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If you missed the "Live From Lincoln Center: Pavarotti Plus" telecast this past Wednesday - well, so did the rest of the country, thanks to the flu that forced the famed tenor to cancel his appearance. (An earlier "Pavarotti Plus" program was rerun in its place.)

But you'll have a chance to hear one of that evening's "pluses," soprano Cynthia Lawrence, who flew in the following day with her husband, tenor Mark Calkins, to take part in performances of the Verdi Requiem this week at Utah State University and the University of Utah."Actually, what you and the rest of the world didn't know," Lawrence says from her aunt's home in Logan, "is that we did the rest of the concert without Luciano. But by the time they decided to go ahead, at 6 p.m., the PBS people were already pulling out their cameras and they couldn't go back again."

Not to worry, she says. The original program, with Luciano, is to be remounted and telecast May 22. That means you'll get to hear the Colorado-born soprano in things like the Cherry Duet from "L'Amico Fritz," the Nedda-Silvio duet from "Pagliacci" and the first-act trio from "Un Ballo in Maschera."

It's the Verdi Requiem she and her husband are looking forward to this week, however - the first time either of them has sung it - in a pair of presentations that have other family ties as well.

For these performances - to begin at 7:30 p.m. Monday, May 6, at USU's Chase Fine Arts Center and 8 p.m. Tuesday, May 7, at Kingsbury Hall - honor more than Verdi's memory, or that of the man he wrote it to memorialize, the Italian poet Alessandro Manzoni. They also honor Lawrence's grandparents, George A. and Ivalou Keller Lawrence, in whose names a music scholarship is being established at USU with the proceeds.

"He was a USU alumnus," Lawrence says of her grandfather, who passed away last December, "and I have many fond memories of coming to visit them in Salt Lake, where they had these big raspberry patches, and picking peaches in the summer in Cache Valley." Though neither of her grandparents studied music, Lawrence says, "he was always a great supporter of my career, and helped me get some of my first auditions. I know he will be there in spirit."

Also there in the flesh will be mezzo-soprano Tonya Currier, bass Clayne Robison, the Will Kesling Chorale, the Chamber Singers and Chorale of both USU and Salt Lake Community College and an orchestra made up of students and professionals from along the Wasatch Front. Kesling will conduct, and tickets are priced at $8 for Logan and from $8 to $14 for Salt Lake; for information call 797-0305 or 355-ARTS.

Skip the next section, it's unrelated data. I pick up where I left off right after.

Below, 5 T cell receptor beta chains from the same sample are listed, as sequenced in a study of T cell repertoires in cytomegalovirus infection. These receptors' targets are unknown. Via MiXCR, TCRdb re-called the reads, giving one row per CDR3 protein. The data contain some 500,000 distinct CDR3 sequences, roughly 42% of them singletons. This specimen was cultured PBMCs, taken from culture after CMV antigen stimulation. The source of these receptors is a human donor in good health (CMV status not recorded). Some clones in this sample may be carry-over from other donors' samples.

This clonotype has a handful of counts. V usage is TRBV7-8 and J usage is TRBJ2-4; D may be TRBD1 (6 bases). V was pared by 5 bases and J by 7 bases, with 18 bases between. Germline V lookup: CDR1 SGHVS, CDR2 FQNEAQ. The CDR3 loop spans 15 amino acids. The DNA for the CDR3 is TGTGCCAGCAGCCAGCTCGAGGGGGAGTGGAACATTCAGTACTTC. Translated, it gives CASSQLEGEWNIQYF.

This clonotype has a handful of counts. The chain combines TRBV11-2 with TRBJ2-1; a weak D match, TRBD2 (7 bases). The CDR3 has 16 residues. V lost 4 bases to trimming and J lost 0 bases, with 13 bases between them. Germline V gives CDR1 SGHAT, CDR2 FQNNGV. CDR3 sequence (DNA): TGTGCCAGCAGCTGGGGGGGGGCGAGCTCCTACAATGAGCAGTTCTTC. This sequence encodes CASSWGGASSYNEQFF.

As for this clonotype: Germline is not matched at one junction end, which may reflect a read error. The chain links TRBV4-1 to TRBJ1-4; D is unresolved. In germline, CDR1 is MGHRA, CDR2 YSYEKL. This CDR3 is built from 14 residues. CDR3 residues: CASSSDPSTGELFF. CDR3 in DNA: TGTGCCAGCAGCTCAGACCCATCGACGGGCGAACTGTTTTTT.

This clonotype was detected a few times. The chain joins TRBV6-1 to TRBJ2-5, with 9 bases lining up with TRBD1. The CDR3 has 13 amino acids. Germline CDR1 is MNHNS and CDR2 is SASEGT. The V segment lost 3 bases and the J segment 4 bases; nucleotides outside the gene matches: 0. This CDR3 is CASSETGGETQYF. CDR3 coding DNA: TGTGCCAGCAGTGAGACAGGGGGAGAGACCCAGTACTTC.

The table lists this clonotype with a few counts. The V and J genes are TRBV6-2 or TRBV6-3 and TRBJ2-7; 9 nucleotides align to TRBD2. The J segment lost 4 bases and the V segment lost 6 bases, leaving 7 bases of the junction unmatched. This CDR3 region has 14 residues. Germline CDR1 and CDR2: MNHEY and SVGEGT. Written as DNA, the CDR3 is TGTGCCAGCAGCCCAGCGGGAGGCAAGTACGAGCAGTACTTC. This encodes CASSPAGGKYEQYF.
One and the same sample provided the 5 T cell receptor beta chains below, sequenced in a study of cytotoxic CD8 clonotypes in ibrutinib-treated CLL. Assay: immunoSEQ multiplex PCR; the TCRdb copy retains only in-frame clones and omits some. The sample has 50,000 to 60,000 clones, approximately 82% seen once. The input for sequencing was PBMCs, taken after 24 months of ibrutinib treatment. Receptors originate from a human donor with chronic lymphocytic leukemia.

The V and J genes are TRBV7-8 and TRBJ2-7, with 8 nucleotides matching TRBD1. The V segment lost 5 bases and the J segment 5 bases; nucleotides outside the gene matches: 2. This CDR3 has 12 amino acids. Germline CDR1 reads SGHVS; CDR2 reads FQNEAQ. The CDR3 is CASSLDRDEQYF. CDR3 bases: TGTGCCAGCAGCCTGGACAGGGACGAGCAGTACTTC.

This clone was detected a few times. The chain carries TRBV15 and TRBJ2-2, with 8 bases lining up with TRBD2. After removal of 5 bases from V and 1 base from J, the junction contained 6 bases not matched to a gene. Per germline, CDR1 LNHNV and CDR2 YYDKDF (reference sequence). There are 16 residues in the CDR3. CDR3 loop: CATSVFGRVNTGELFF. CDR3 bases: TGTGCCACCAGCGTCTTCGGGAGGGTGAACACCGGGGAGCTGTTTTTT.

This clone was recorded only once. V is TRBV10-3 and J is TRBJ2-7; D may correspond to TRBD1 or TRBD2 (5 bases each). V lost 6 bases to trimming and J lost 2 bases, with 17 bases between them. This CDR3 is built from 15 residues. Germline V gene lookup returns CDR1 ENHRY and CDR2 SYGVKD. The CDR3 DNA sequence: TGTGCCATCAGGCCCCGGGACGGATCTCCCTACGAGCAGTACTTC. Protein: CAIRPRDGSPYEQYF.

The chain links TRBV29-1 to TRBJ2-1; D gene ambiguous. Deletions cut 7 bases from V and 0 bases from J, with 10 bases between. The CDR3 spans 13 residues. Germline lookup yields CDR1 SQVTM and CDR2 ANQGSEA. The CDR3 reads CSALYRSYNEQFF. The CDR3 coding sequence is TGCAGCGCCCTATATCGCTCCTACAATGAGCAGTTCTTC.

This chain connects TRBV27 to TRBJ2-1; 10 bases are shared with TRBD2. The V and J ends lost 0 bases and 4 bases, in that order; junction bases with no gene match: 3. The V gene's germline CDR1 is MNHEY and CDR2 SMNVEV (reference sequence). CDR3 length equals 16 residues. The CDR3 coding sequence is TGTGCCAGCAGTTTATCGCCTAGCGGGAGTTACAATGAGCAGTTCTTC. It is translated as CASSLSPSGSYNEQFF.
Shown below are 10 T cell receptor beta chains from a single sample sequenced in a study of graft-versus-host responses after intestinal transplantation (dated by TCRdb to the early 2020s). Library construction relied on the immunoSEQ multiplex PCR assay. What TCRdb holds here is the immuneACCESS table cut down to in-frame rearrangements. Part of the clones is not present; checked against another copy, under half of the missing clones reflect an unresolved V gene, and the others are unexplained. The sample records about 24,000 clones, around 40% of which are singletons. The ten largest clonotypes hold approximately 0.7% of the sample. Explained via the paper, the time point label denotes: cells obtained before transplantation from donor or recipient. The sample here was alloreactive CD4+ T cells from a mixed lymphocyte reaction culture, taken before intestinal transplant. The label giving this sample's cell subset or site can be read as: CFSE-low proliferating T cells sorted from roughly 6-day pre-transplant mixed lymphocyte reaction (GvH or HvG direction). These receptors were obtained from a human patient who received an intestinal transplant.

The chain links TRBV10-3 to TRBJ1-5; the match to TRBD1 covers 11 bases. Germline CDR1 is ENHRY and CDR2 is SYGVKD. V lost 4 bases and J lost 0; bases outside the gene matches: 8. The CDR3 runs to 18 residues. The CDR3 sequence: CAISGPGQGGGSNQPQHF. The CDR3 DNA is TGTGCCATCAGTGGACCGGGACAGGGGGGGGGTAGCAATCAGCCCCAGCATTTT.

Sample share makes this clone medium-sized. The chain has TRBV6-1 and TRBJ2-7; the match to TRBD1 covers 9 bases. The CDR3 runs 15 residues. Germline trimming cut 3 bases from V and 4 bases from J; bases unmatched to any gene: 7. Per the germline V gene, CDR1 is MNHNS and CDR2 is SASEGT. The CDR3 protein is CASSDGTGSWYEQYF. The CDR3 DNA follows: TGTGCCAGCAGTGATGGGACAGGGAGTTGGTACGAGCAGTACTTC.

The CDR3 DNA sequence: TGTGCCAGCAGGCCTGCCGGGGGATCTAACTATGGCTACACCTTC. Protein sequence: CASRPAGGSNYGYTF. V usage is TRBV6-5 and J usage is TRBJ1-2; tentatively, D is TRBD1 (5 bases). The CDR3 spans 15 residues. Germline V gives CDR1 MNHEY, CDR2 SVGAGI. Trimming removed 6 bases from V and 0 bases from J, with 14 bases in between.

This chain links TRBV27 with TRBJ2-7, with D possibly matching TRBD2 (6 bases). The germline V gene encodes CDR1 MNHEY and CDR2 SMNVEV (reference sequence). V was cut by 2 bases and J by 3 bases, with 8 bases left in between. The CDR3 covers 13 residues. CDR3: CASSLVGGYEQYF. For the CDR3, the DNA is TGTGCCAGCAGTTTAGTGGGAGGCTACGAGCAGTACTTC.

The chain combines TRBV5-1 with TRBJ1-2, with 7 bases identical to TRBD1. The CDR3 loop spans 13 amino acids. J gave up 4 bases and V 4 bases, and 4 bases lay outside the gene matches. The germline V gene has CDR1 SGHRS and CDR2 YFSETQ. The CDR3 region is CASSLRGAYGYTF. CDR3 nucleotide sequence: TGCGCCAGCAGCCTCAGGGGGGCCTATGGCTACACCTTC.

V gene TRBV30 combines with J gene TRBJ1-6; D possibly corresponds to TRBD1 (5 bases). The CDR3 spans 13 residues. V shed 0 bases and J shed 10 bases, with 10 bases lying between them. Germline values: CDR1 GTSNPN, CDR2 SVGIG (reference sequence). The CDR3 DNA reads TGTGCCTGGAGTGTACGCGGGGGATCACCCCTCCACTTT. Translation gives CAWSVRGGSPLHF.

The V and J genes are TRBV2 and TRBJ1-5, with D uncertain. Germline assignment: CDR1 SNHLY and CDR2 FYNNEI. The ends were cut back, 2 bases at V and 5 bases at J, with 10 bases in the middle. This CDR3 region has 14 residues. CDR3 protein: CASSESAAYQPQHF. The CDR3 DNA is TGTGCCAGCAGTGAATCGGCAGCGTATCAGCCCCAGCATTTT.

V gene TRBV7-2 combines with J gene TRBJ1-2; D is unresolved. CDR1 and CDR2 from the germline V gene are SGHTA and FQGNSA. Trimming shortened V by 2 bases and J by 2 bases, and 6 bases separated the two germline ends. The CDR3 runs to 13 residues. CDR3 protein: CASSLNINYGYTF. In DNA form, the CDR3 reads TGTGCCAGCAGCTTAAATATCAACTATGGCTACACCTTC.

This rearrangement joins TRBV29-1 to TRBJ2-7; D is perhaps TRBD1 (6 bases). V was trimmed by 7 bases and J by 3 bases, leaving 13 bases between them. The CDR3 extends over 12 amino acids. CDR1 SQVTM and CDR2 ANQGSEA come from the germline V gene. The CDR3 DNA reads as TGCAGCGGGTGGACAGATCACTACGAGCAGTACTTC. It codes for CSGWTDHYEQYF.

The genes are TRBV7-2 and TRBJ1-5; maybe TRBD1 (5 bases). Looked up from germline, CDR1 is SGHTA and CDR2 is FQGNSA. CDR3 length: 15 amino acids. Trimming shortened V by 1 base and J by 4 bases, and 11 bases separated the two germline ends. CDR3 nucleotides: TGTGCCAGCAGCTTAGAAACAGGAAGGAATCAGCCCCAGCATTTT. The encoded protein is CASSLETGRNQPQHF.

"We always try to end the year with something big from the oratorio repertoire," Kesling explains, "and we had never done the Verdi, at least in the 13 years I've been here. Then Lyle Archibald, who directs the Salt Lake Community College choirs and is one of my students, said, `How can I get in on this?' So we've got them coming up this weekend, with folks here housing all 100 of them. Then on Tuesday we all head down there."

As daunting as the logistics, Kesling admits, is getting 400 performers to respond to the demands of the work, which he calls "the greatest opera set to a sacred text."

"It's just incredibly dramatic," he says. "But what amazes me is how the silences, the grand pauses, scream at you - the kind of scream where nothing comes out."

He's also amazed at the way Lawrence's career has skyrocketed since these plans were first formulated. Not only did she make her Metropolitan Opera debut this season, as Rosalinde in "Die Fledermaus," but she will be doing the same as Musetta in "La Boheme" at Covent Garden in September and as Vitella in "La Clemenza di Tito" in Paris the following April. Were that not enough, she also has been announced as one of the Three Sopranos, a distaff version of the Three Tenors to begin touring in September.

So it's not just the Pavarotti connection, she points out, though that goes back to 1989, when she was named one of the 40 winners of his competition in Philadelphia. "But a couple of weeks later I got a call from the Opera Company of Philadelphia to see if I would do `Elixir of Love' with him and that was the real prize."

She and Calkins met well before that, when both were at the University of Colorado at Boulder. "I had been hearing about this fabulous young soprano who had just finished a master's degree," Calkins recalls, "but I didn't hear anyone who fit the bill. Then one day I was in the voice practice corridor and the walls began literally vibrating with sound, and I peeked through the window and there was this girl singing like Mirella Freni or a young Tebaldi."

Since then they have shared stages with Freni and her husband, bass Nicolai Ghiaurov. And despite the problems of balancing two careers, Lawrence says, "I don't feel I could be married to anyone other than a singer, because of all the understanding that is necessary."

Calkins admits that heretofore most of his singing has been in lighter roles. "For example, of my last 27 shows, 21 of them have been Rossini operas." But Kesling, who used him along with Robison last year in Haydn's "The Creation," isn't worried.

"I think he has the pipes to do the Verdi," he says. And so, I imagine he's praying, does everyone else.